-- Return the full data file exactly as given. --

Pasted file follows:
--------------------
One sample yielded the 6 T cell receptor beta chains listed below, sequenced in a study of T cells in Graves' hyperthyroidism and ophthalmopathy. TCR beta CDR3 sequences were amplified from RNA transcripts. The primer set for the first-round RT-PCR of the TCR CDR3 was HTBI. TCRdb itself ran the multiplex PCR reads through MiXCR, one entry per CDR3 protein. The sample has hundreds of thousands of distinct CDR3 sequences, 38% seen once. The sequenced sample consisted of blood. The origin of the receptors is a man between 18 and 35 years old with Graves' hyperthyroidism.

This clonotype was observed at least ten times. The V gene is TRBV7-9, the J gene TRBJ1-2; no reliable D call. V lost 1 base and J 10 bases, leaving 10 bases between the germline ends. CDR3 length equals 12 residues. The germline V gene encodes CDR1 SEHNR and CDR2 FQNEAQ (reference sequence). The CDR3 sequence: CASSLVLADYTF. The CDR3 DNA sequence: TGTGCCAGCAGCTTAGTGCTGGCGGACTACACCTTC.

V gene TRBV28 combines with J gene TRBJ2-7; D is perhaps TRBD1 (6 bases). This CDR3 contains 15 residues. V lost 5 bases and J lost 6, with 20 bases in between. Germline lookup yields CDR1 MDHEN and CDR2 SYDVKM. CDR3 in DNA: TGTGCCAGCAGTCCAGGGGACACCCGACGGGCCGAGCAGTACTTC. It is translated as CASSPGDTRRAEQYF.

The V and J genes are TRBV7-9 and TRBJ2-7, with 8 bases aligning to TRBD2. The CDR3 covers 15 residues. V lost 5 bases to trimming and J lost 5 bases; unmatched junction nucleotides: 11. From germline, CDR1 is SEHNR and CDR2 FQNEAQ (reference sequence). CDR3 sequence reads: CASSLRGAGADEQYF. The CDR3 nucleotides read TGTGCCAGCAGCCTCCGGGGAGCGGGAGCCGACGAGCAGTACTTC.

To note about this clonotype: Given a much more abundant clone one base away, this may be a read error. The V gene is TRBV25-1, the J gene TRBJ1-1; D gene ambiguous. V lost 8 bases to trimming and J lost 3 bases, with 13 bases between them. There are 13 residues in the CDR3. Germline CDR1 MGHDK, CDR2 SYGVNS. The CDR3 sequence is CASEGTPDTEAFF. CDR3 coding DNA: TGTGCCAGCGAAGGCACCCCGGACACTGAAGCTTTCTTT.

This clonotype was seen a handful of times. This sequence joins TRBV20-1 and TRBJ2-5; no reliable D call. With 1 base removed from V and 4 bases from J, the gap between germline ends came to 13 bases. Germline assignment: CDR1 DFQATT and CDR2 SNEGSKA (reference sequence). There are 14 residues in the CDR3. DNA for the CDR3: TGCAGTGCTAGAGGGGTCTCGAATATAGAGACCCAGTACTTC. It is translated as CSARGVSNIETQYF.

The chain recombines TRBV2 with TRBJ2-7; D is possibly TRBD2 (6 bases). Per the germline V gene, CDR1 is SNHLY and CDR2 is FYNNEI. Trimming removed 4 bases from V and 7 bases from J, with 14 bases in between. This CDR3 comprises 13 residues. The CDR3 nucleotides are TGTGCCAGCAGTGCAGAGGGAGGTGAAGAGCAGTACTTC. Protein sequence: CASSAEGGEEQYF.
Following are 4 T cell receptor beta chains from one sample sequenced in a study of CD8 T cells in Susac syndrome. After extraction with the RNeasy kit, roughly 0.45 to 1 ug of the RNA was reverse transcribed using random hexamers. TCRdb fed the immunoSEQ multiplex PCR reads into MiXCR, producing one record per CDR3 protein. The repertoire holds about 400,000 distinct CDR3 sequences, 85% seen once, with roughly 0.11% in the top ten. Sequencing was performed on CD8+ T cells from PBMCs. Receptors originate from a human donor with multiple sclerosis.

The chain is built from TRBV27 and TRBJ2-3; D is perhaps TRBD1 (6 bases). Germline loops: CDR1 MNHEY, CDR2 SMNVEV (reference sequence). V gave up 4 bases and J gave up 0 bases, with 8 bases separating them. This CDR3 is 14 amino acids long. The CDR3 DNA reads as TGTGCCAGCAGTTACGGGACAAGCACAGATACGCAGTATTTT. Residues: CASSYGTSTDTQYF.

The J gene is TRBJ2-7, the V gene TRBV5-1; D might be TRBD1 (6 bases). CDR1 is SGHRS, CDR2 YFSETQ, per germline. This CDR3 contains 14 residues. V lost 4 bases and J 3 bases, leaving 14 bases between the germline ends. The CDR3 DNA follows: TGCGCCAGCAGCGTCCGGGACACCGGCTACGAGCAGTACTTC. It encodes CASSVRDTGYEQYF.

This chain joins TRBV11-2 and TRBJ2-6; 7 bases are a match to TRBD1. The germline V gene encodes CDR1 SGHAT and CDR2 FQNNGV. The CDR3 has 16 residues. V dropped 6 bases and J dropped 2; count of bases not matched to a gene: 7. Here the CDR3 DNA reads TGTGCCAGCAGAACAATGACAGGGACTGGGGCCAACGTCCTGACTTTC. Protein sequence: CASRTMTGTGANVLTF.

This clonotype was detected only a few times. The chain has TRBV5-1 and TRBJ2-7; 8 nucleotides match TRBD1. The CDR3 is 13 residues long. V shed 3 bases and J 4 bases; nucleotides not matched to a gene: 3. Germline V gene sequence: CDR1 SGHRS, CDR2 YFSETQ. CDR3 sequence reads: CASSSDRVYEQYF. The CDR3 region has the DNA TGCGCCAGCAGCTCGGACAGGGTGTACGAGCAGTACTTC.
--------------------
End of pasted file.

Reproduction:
One sample yielded the 6 T cell receptor beta chains listed below, sequenced in a study of T cells in Graves' hyperthyroidism and ophthalmopathy. TCR beta CDR3 sequences were amplified from RNA transcripts. The primer set for the first-round RT-PCR of the TCR CDR3 was HTBI. TCRdb itself ran the multiplex PCR reads through MiXCR, one entry per CDR3 protein. The sample has hundreds of thousands of distinct CDR3 sequences, 38% seen once. The sequenced sample consisted of blood. The origin of the receptors is a man between 18 and 35 years old with Graves' hyperthyroidism.

This clonotype was observed at least ten times. The V gene is TRBV7-9, the J gene TRBJ1-2; no reliable D call. V lost 1 base and J 10 bases, leaving 10 bases between the germline ends. CDR3 length equals 12 residues. The germline V gene encodes CDR1 SEHNR and CDR2 FQNEAQ (reference sequence). The CDR3 sequence: CASSLVLADYTF. The CDR3 DNA sequence: TGTGCCAGCAGCTTAGTGCTGGCGGACTACACCTTC.

V gene TRBV28 combines with J gene TRBJ2-7; D is perhaps TRBD1 (6 bases). This CDR3 contains 15 residues. V lost 5 bases and J lost 6, with 20 bases in between. Germline lookup yields CDR1 MDHEN and CDR2 SYDVKM. CDR3 in DNA: TGTGCCAGCAGTCCAGGGGACACCCGACGGGCCGAGCAGTACTTC. It is translated as CASSPGDTRRAEQYF.

The V and J genes are TRBV7-9 and TRBJ2-7, with 8 bases aligning to TRBD2. The CDR3 covers 15 residues. V lost 5 bases to trimming and J lost 5 bases; unmatched junction nucleotides: 11. From germline, CDR1 is SEHNR and CDR2 FQNEAQ (reference sequence). CDR3 sequence reads: CASSLRGAGADEQYF. The CDR3 nucleotides read TGTGCCAGCAGCCTCCGGGGAGCGGGAGCCGACGAGCAGTACTTC.

To note about this clonotype: Given a much more abundant clone one base away, this may be a read error. The V gene is TRBV25-1, the J gene TRBJ1-1; D gene ambiguous. V lost 8 bases to trimming and J lost 3 bases, with 13 bases between them. There are 13 residues in the CDR3. Germline CDR1 MGHDK, CDR2 SYGVNS. The CDR3 sequence is CASEGTPDTEAFF. CDR3 coding DNA: TGTGCCAGCGAAGGCACCCCGGACACTGAAGCTTTCTTT.

This clonotype was seen a handful of times. This sequence joins TRBV20-1 and TRBJ2-5; no reliable D call. With 1 base removed from V and 4 bases from J, the gap between germline ends came to 13 bases. Germline assignment: CDR1 DFQATT and CDR2 SNEGSKA (reference sequence). There are 14 residues in the CDR3. DNA for the CDR3: TGCAGTGCTAGAGGGGTCTCGAATATAGAGACCCAGTACTTC. It is translated as CSARGVSNIETQYF.

The chain recombines TRBV2 with TRBJ2-7; D is possibly TRBD2 (6 bases). Per the germline V gene, CDR1 is SNHLY and CDR2 is FYNNEI. Trimming removed 4 bases from V and 7 bases from J, with 14 bases in between. This CDR3 comprises 13 residues. The CDR3 nucleotides are TGTGCCAGCAGTGCAGAGGGAGGTGAAGAGCAGTACTTC. Protein sequence: CASSAEGGEEQYF.
Following are 4 T cell receptor beta chains from one sample sequenced in a study of CD8 T cells in Susac syndrome. After extraction with the RNeasy kit, roughly 0.45 to 1 ug of the RNA was reverse transcribed using random hexamers. TCRdb fed the immunoSEQ multiplex PCR reads into MiXCR, producing one record per CDR3 protein. The repertoire holds about 400,000 distinct CDR3 sequences, 85% seen once, with roughly 0.11% in the top ten. Sequencing was performed on CD8+ T cells from PBMCs. Receptors originate from a human donor with multiple sclerosis.

The chain is built from TRBV27 and TRBJ2-3; D is perhaps TRBD1 (6 bases). Germline loops: CDR1 MNHEY, CDR2 SMNVEV (reference sequence). V gave up 4 bases and J gave up 0 bases, with 8 bases separating them. This CDR3 is 14 amino acids long. The CDR3 DNA reads as TGTGCCAGCAGTTACGGGACAAGCACAGATACGCAGTATTTT. Residues: CASSYGTSTDTQYF.

The J gene is TRBJ2-7, the V gene TRBV5-1; D might be TRBD1 (6 bases). CDR1 is SGHRS, CDR2 YFSETQ, per germline. This CDR3 contains 14 residues. V lost 4 bases and J 3 bases, leaving 14 bases between the germline ends. The CDR3 DNA follows: TGCGCCAGCAGCGTCCGGGACACCGGCTACGAGCAGTACTTC. It encodes CASSVRDTGYEQYF.

This chain joins TRBV11-2 and TRBJ2-6; 7 bases are a match to TRBD1. The germline V gene encodes CDR1 SGHAT and CDR2 FQNNGV. The CDR3 has 16 residues. V dropped 6 bases and J dropped 2; count of bases not matched to a gene: 7. Here the CDR3 DNA reads TGTGCCAGCAGAACAATGACAGGGACTGGGGCCAACGTCCTGACTTTC. Protein sequence: CASRTMTGTGANVLTF.

This clonotype was detected only a few times. The chain has TRBV5-1 and TRBJ2-7; 8 nucleotides match TRBD1. The CDR3 is 13 residues long. V shed 3 bases and J 4 bases; nucleotides not matched to a gene: 3. Germline V gene sequence: CDR1 SGHRS, CDR2 YFSETQ. CDR3 sequence reads: CASSSDRVYEQYF. The CDR3 region has the DNA TGCGCCAGCAGCTCGGACAGGGTGTACGAGCAGTACTTC.